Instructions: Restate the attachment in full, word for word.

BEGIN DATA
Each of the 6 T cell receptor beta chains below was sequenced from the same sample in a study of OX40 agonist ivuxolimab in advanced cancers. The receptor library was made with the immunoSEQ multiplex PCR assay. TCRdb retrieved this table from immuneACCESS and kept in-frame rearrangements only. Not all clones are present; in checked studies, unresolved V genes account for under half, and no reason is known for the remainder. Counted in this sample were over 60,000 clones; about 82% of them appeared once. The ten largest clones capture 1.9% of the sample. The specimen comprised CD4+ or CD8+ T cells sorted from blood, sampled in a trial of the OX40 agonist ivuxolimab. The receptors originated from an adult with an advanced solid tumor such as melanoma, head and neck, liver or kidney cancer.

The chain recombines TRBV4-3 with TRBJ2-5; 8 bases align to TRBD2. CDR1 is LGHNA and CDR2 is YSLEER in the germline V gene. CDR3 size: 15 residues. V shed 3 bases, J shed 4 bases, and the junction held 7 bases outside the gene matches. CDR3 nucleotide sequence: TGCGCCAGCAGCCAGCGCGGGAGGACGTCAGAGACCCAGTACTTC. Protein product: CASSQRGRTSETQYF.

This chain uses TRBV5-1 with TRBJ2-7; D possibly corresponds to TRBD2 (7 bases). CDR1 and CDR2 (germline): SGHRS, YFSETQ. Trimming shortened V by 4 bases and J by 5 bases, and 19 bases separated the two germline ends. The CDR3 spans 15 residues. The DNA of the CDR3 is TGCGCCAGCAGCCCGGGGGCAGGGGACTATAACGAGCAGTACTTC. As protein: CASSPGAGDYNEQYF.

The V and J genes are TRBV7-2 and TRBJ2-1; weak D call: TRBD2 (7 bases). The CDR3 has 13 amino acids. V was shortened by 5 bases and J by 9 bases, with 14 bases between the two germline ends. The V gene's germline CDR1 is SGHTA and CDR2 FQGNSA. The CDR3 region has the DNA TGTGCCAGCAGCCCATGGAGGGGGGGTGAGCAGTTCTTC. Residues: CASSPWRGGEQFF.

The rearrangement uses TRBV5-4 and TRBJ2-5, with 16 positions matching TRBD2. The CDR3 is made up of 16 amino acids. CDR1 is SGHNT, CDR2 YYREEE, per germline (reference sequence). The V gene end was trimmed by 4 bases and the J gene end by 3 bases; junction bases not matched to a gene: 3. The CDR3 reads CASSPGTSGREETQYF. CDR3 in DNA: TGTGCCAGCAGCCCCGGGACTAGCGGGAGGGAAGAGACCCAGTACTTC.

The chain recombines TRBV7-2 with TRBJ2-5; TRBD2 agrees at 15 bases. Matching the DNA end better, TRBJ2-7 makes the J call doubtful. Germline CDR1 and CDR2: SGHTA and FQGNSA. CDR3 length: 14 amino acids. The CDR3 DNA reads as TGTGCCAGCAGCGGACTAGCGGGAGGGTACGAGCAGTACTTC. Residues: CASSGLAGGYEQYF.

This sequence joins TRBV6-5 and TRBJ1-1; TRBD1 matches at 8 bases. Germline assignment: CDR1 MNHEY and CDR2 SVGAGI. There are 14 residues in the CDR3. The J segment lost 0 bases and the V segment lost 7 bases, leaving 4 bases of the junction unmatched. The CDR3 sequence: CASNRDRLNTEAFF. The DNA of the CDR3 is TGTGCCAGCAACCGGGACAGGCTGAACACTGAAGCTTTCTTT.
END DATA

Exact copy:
Each of the 6 T cell receptor beta chains below was sequenced from the same sample in a study of OX40 agonist ivuxolimab in advanced cancers. The receptor library was made with the immunoSEQ multiplex PCR assay. TCRdb retrieved this table from immuneACCESS and kept in-frame rearrangements only. Not all clones are present; in checked studies, unresolved V genes account for under half, and no reason is known for the remainder. Counted in this sample were over 60,000 clones; about 82% of them appeared once. The ten largest clones capture 1.9% of the sample. The specimen comprised CD4+ or CD8+ T cells sorted from blood, sampled in a trial of the OX40 agonist ivuxolimab. The receptors originated from an adult with an advanced solid tumor such as melanoma, head and neck, liver or kidney cancer.

The chain recombines TRBV4-3 with TRBJ2-5; 8 bases align to TRBD2. CDR1 is LGHNA and CDR2 is YSLEER in the germline V gene. CDR3 size: 15 residues. V shed 3 bases, J shed 4 bases, and the junction held 7 bases outside the gene matches. CDR3 nucleotide sequence: TGCGCCAGCAGCCAGCGCGGGAGGACGTCAGAGACCCAGTACTTC. Protein product: CASSQRGRTSETQYF.

This chain uses TRBV5-1 with TRBJ2-7; D possibly corresponds to TRBD2 (7 bases). CDR1 and CDR2 (germline): SGHRS, YFSETQ. Trimming shortened V by 4 bases and J by 5 bases, and 19 bases separated the two germline ends. The CDR3 spans 15 residues. The DNA of the CDR3 is TGCGCCAGCAGCCCGGGGGCAGGGGACTATAACGAGCAGTACTTC. As protein: CASSPGAGDYNEQYF.

The V and J genes are TRBV7-2 and TRBJ2-1; weak D call: TRBD2 (7 bases). The CDR3 has 13 amino acids. V was shortened by 5 bases and J by 9 bases, with 14 bases between the two germline ends. The V gene's germline CDR1 is SGHTA and CDR2 FQGNSA. The CDR3 region has the DNA TGTGCCAGCAGCCCATGGAGGGGGGGTGAGCAGTTCTTC. Residues: CASSPWRGGEQFF.

The rearrangement uses TRBV5-4 and TRBJ2-5, with 16 positions matching TRBD2. The CDR3 is made up of 16 amino acids. CDR1 is SGHNT, CDR2 YYREEE, per germline (reference sequence). The V gene end was trimmed by 4 bases and the J gene end by 3 bases; junction bases not matched to a gene: 3. The CDR3 reads CASSPGTSGREETQYF. CDR3 in DNA: TGTGCCAGCAGCCCCGGGACTAGCGGGAGGGAAGAGACCCAGTACTTC.

The chain recombines TRBV7-2 with TRBJ2-5; TRBD2 agrees at 15 bases. Matching the DNA end better, TRBJ2-7 makes the J call doubtful. Germline CDR1 and CDR2: SGHTA and FQGNSA. CDR3 length: 14 amino acids. The CDR3 DNA reads as TGTGCCAGCAGCGGACTAGCGGGAGGGTACGAGCAGTACTTC. Residues: CASSGLAGGYEQYF.

This sequence joins TRBV6-5 and TRBJ1-1; TRBD1 matches at 8 bases. Germline assignment: CDR1 MNHEY and CDR2 SVGAGI. There are 14 residues in the CDR3. The J segment lost 0 bases and the V segment lost 7 bases, leaving 4 bases of the junction unmatched. The CDR3 sequence: CASNRDRLNTEAFF. The DNA of the CDR3 is TGTGCCAGCAACCGGGACAGGCTGAACACTGAAGCTTTCTTT.